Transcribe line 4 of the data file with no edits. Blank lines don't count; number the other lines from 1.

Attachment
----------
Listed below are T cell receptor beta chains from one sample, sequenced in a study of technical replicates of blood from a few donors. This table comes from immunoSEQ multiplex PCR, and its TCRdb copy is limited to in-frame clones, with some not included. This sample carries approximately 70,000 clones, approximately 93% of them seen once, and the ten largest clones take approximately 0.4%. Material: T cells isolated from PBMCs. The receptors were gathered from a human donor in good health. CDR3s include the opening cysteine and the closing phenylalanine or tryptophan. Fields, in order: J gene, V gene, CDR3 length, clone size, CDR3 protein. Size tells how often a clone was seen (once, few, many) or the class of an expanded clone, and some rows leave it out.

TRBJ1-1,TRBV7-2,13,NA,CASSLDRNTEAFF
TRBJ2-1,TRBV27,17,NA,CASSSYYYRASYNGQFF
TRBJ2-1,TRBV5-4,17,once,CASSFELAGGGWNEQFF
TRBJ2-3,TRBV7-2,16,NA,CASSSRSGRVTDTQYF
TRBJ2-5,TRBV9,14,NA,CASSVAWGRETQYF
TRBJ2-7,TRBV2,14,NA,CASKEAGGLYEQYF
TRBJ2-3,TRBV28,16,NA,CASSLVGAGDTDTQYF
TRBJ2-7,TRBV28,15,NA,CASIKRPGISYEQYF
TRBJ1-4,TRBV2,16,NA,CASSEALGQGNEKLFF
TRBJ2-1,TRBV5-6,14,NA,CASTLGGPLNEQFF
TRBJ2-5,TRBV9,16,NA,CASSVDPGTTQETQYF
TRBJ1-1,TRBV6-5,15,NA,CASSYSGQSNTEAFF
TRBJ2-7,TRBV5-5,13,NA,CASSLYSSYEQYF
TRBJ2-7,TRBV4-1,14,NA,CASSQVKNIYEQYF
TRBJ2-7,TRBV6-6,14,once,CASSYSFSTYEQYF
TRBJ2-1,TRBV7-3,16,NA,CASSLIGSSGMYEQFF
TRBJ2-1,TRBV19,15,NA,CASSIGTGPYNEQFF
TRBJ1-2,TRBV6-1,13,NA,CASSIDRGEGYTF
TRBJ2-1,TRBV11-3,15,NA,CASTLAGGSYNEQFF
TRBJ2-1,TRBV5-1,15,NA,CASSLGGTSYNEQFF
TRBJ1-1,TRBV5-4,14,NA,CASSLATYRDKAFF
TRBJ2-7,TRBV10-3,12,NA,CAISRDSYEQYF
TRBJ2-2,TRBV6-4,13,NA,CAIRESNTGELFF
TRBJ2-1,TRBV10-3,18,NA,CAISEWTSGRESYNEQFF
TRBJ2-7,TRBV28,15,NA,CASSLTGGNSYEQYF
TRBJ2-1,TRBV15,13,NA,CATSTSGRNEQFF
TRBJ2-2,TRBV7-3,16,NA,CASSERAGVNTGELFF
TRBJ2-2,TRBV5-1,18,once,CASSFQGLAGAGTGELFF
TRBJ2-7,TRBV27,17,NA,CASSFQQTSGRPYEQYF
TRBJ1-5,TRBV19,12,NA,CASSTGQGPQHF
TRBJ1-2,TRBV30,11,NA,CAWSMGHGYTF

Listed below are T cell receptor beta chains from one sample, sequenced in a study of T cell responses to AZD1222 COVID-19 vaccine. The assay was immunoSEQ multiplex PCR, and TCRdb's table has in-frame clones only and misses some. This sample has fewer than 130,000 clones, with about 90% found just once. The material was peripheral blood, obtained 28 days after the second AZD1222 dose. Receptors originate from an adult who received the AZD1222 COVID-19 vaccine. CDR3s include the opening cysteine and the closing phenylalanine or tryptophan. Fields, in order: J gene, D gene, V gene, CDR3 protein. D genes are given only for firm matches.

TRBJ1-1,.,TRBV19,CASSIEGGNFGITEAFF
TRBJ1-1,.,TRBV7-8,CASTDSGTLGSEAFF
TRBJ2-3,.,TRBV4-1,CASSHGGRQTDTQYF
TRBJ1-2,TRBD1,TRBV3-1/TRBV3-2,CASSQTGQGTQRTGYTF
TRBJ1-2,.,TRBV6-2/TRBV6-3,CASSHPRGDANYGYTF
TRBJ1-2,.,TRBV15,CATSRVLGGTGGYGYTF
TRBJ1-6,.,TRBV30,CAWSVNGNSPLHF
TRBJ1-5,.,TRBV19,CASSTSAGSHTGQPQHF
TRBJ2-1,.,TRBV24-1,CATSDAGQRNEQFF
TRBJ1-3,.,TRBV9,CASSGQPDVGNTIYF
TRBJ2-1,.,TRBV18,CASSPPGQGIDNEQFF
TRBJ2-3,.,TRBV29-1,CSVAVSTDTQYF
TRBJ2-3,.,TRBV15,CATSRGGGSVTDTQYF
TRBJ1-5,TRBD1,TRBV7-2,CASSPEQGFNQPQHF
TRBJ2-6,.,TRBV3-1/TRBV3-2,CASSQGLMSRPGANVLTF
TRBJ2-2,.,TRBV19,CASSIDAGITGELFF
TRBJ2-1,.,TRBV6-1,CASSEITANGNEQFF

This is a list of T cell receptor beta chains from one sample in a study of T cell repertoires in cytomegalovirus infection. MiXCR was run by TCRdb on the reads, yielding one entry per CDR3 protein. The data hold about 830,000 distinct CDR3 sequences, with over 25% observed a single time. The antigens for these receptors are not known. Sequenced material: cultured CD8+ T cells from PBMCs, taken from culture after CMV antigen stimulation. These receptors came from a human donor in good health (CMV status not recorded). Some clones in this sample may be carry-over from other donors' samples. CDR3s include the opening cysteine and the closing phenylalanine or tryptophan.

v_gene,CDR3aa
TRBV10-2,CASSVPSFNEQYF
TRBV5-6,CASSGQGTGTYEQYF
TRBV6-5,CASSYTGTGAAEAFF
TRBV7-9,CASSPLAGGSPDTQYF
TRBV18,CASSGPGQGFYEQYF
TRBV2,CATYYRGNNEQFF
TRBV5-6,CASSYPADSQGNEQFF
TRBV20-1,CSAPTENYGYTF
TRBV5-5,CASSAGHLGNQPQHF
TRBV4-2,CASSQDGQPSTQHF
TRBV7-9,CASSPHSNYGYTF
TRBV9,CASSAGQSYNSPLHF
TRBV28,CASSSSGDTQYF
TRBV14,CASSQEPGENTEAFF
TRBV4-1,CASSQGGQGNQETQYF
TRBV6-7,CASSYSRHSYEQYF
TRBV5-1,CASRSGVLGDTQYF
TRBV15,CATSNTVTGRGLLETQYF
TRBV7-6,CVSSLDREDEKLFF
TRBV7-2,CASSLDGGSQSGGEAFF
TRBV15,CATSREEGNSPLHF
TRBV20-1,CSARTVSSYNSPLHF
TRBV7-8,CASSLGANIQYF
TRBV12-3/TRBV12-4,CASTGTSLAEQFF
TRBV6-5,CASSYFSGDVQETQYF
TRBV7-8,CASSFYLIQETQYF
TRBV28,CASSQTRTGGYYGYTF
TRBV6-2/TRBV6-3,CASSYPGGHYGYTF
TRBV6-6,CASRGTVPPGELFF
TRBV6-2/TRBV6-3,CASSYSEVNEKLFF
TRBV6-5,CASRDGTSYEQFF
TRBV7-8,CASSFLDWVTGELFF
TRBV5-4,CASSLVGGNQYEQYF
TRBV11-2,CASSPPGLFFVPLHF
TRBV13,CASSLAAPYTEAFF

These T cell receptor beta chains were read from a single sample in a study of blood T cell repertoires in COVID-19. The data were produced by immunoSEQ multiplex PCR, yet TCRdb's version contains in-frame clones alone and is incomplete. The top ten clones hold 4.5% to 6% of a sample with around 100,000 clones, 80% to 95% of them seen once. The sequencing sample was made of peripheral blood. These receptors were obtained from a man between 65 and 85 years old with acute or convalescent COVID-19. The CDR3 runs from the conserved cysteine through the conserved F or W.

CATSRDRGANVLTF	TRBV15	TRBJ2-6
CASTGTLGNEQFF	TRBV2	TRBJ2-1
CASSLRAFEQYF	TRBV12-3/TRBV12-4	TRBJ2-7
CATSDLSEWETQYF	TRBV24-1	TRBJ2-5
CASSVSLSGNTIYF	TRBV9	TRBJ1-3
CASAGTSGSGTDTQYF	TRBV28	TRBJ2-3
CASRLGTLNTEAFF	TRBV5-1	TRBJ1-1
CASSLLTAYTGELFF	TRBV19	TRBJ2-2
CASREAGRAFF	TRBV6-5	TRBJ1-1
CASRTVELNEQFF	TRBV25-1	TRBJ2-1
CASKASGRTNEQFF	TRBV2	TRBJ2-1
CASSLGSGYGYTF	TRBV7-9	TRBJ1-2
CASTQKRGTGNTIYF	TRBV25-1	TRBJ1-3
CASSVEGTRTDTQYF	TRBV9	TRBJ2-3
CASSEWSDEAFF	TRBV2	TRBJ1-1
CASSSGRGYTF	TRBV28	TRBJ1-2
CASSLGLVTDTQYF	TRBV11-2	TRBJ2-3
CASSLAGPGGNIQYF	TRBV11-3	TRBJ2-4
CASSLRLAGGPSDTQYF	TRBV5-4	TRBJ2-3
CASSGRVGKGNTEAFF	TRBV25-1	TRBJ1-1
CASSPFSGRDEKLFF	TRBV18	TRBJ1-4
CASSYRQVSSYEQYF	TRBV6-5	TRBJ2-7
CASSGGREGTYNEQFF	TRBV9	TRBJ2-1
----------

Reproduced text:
TRBJ2-1,TRBV5-4,17,once,CASSFELAGGGWNEQFF